As for me, the best read of the month also had dragons–it was Nice Dragons Finish last by Rachel Aaron, her first self-pub effort. WONDERFUL story. Loved it!

  7. When I think about it, most of the books I read last month were really good. The best is probably Heart’s Blood by Juliet Marillier. A wonderful Beauty and the Beast retelling, but it was different enough to keep me interested. It’s the first book I read from the author and I’m definitely going to look for more.
    Honorable mentions: The Thief by Megan Whalen Turner, Goose Girl by Shannon Hale and Eleanor & Park by Rainbow Rowell (although it’s not sff).

  8. RedEyedGhost /

    It’s a tie between Cibola Burn by James SA Corey and The Volunteer by Peadar Ó Guilín.

  9. The Bone Clocks by David Mitchell, followed very, very,very closely byhe Widow’s House (4.5), by Daniel Abraham, and Fool’s Assassin by Robin Hobb

  10. Last month I dusted off some old classics. I read through the whole Chronicles of Narnia series by C.S. Lewis. Of the series my favorite has always been The Silver Chair, and nothing has changed in that regard. ;-)

  11. Sandyg265 /

    I read Cupcakes, Trinkets, And Other Deadly Magic by Meghan Ciana Doidge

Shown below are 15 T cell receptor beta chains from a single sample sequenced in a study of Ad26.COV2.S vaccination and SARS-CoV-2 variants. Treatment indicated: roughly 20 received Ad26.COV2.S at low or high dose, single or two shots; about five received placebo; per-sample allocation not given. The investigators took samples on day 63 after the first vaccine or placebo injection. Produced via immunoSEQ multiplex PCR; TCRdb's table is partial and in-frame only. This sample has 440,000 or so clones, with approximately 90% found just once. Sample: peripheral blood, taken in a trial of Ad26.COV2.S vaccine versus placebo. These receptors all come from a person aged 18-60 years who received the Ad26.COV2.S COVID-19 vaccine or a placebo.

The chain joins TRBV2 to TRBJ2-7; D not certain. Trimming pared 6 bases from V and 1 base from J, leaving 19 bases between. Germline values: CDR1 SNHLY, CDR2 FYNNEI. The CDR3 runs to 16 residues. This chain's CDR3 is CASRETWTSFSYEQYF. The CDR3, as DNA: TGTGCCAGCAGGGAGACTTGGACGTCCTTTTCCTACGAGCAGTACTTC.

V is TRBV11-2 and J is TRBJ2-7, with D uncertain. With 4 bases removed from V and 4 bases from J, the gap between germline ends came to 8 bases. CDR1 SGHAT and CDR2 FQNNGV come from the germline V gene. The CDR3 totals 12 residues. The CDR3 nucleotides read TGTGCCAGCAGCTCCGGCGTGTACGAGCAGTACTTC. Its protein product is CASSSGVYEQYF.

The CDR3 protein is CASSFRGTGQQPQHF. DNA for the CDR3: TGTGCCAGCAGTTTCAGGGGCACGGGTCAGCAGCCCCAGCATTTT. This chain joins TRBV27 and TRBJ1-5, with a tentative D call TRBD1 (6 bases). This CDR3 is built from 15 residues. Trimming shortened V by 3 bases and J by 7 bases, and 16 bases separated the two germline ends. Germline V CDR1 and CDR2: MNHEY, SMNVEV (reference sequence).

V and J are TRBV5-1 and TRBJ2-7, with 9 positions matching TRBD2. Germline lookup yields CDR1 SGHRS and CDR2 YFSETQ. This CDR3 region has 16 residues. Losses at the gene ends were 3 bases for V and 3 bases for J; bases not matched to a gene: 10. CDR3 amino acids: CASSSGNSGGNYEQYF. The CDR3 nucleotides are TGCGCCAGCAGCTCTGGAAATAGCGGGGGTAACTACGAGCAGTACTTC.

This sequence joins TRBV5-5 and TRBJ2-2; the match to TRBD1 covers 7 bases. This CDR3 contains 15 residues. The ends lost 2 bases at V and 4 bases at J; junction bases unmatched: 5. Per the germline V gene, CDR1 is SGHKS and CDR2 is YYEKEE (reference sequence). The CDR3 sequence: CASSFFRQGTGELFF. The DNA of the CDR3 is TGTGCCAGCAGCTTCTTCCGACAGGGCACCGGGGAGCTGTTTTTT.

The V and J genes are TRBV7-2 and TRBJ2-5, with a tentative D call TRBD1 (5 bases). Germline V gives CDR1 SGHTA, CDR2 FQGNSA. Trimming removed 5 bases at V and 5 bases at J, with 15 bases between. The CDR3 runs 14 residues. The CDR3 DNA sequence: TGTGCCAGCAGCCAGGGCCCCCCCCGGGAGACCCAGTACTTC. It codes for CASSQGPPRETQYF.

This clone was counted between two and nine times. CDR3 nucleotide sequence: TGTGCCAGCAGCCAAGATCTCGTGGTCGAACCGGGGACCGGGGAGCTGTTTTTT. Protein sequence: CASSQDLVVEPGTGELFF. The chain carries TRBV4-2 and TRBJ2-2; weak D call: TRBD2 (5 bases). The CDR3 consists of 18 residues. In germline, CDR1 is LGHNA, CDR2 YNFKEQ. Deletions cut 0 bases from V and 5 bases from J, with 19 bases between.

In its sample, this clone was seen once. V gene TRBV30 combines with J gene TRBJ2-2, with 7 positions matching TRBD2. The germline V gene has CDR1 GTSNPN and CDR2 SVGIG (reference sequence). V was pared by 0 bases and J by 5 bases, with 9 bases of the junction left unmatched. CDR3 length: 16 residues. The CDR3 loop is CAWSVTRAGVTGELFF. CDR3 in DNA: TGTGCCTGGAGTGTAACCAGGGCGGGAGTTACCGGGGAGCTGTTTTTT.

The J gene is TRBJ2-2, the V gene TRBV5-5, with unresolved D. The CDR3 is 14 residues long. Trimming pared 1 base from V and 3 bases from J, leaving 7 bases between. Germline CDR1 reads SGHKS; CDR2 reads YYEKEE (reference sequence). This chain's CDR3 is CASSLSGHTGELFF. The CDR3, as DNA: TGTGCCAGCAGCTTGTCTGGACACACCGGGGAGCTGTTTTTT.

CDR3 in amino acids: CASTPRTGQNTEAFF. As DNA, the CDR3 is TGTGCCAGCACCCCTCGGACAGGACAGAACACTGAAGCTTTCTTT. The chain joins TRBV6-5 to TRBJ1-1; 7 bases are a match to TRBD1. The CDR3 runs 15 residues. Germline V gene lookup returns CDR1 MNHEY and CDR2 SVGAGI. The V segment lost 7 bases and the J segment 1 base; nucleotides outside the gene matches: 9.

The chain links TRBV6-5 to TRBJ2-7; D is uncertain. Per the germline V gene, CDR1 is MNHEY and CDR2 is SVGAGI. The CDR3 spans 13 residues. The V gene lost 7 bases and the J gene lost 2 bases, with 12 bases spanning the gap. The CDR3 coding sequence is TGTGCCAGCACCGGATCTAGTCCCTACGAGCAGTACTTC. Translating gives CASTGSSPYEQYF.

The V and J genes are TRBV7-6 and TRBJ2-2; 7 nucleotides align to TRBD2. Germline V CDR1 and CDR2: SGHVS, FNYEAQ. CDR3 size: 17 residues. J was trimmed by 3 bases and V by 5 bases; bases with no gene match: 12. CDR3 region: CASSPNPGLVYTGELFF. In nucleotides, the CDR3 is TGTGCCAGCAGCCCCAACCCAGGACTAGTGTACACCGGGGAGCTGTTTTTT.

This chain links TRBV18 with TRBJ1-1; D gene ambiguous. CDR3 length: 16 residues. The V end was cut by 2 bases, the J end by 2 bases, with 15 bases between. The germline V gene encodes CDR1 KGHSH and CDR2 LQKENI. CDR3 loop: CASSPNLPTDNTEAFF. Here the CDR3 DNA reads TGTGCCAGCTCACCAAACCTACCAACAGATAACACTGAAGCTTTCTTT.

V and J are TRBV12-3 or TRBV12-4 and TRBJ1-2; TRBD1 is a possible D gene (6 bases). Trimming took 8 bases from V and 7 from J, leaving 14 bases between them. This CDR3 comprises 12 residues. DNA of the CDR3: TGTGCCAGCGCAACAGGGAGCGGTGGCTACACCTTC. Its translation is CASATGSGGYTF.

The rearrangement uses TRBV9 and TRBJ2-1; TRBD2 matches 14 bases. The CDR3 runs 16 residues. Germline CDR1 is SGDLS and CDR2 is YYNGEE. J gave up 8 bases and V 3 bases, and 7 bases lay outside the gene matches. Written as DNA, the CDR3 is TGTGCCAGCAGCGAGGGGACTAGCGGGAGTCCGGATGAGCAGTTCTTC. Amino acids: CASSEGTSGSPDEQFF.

12. Sarah /

    Gail Z Martin’s Deadly Curiosities. And since I’m a little OCD about reading in order, I downloaded all the short stories leading up to the novel. Good Urban Fantasy. And one of the best things about it was no love triangle. No love interest at all actually. I liked that each of the characters had their own strengths and weaknesses and that none of them were stupid about not asking for help when they needed it. Hoping for more in the series. And more short stories as well as I felt this type of setup works very well in that style.

  13. Teresa Palmer /

    Émile Zola’s novel Au Bonheur des Dames after watching The Paradise on NetFlix. I liked the descriptions of how the department store and it’s inner workings developed and how different it was from our current retail world.

  14. Bobby Berry, if you live in the USA, you win a book of your choice from our stacks.
    Please contact me (Marion) with your choice and a US address. Happy reading!